Nanotech company to develop greenhouse film for space missions

UbiQD, a New Mexico-based nanotechnology development company, has been awarded a Small Business Technology Transfer Program (STTR) Phase I contract by the National Aeronautics and Space Administration (NASA). The contract will provide funding for UbiQD's collaborative research and development with the University of Arizona to explore using quantum dots (QDs) to tailor the spectrum of sunlight for optimized crop growth for in-space and planetary exploration missions.

Growing Opportunities is hosting UbiQD’s first commercial greenhouse pilot project in Alcalde, New Mexico. This false color photo shows the Dutch-style greenhouse where UbiGro Film is boosting the weight yield of tomatoes.

"We are excited to be working with UbiQD to explore this innovative approach in managing wavelengths of light from light source to plant leaf within a food plant production application," said Dr. Gene Giacomelli, professor in the Department of Biosystems Engineering Department and the Controlled Environment Agriculture Center at the University of Arizona. "This technology has the potential to improve the PAR light source efficiency, thereby becoming a game-changer for indoor crop production."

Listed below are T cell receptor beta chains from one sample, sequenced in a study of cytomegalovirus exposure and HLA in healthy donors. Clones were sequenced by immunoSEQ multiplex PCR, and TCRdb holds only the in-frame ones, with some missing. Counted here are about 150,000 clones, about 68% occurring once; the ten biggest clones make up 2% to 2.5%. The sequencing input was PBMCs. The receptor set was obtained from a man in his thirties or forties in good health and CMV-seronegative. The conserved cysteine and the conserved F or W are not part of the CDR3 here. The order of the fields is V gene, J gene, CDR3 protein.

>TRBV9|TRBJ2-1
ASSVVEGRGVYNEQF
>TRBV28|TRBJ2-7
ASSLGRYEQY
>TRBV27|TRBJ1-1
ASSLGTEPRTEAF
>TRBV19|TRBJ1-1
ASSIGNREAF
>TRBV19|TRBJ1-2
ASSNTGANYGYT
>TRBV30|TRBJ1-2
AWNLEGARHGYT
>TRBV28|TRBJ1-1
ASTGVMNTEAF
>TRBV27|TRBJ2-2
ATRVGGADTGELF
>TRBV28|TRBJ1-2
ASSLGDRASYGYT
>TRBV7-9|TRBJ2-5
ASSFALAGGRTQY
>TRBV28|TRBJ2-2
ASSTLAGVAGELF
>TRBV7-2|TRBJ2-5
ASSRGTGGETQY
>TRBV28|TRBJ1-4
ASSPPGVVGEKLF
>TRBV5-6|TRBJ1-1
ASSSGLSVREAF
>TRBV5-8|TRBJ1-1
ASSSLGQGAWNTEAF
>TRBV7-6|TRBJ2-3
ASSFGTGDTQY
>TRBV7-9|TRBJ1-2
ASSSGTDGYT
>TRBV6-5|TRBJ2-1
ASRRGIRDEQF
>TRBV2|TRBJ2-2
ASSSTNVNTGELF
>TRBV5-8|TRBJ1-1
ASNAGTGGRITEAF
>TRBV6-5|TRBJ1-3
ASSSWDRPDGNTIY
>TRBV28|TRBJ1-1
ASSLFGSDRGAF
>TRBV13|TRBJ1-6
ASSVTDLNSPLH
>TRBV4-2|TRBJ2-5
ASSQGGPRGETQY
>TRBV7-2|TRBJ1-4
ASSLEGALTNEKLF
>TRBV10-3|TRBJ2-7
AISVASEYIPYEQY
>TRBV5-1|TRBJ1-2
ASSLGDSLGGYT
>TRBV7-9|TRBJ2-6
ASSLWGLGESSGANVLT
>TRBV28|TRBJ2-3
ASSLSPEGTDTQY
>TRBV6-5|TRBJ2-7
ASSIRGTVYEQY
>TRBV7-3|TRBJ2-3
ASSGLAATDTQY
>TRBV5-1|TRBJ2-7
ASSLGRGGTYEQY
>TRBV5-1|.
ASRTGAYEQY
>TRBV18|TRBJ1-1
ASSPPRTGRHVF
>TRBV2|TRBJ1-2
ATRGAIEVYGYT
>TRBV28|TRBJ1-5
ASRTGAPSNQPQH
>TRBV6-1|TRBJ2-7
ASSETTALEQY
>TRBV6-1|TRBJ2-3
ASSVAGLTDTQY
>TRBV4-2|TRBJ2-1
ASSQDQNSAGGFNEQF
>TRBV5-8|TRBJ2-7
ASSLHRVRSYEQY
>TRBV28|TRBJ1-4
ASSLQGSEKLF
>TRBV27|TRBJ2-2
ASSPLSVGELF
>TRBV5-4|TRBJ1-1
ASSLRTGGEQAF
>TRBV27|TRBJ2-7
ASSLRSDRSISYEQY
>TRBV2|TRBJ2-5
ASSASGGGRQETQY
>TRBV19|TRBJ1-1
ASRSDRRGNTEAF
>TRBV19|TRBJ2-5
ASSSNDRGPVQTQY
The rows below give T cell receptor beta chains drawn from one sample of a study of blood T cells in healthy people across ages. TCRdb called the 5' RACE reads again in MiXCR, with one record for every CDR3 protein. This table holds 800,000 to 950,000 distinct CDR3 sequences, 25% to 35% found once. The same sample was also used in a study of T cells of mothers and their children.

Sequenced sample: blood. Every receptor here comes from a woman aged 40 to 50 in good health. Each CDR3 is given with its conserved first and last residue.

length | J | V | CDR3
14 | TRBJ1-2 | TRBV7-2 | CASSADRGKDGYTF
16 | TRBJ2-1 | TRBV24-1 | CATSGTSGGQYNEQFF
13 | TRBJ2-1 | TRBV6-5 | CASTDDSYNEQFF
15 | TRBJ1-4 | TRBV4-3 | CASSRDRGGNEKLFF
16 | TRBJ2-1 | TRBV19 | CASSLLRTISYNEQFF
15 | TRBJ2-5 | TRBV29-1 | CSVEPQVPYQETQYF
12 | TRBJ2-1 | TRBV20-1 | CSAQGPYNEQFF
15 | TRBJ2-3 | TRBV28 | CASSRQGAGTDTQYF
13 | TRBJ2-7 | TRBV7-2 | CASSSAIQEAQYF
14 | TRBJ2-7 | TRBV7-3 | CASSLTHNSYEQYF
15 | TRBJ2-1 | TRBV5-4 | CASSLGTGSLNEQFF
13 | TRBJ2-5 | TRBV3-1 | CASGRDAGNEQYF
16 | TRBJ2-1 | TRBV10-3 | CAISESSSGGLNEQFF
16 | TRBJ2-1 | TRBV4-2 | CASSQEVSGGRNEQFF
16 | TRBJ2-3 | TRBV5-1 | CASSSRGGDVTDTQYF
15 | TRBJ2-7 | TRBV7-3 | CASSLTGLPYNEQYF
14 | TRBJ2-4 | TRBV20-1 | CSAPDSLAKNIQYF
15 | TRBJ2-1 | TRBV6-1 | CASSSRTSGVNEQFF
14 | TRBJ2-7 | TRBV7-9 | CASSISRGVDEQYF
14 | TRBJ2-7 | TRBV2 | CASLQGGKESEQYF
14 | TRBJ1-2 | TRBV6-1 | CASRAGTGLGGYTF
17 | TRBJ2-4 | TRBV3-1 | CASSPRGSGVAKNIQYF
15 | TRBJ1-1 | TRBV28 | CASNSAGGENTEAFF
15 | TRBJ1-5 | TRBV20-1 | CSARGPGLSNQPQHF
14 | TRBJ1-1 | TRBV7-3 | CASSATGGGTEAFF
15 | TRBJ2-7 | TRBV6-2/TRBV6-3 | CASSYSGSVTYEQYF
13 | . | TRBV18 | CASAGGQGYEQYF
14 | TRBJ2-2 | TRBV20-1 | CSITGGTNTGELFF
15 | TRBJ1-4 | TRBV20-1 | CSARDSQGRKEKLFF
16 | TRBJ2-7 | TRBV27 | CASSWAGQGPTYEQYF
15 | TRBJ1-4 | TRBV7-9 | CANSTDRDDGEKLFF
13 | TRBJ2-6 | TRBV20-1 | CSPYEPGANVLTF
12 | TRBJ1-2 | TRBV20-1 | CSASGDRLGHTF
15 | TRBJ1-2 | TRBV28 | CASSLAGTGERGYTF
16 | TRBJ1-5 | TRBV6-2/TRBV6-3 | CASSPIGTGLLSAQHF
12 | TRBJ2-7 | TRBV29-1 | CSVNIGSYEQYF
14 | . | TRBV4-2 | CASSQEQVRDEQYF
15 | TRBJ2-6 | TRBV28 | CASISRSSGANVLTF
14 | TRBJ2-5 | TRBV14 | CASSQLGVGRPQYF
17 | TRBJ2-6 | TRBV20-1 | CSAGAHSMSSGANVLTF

UbiQD has quietly been developing its QD agriculture films after receiving funding from Breakout Labs in 2017 to explore the concept. The company is now aiming to launch a retrofit version of its film product in late 2018 under the UbiGro brand. The UbiGro Film is designed to promote vegetable production and accelerate plant growth.

"With NASA's support we will work with the University of Arizona's Controlled Environment Agriculture Center in their College of Agriculture and Life Sciences to evaluate our quantum dot agriculture films for improved lettuce production," said Dr. Matt Bergren, Chief of Product at UbiQD and Principal Investigator for the project. "We have already been testing the films, in both research and commercial greenhouses in the U.S., and we've seen yield improvements for tomatoes on the order of 20-30 percent."

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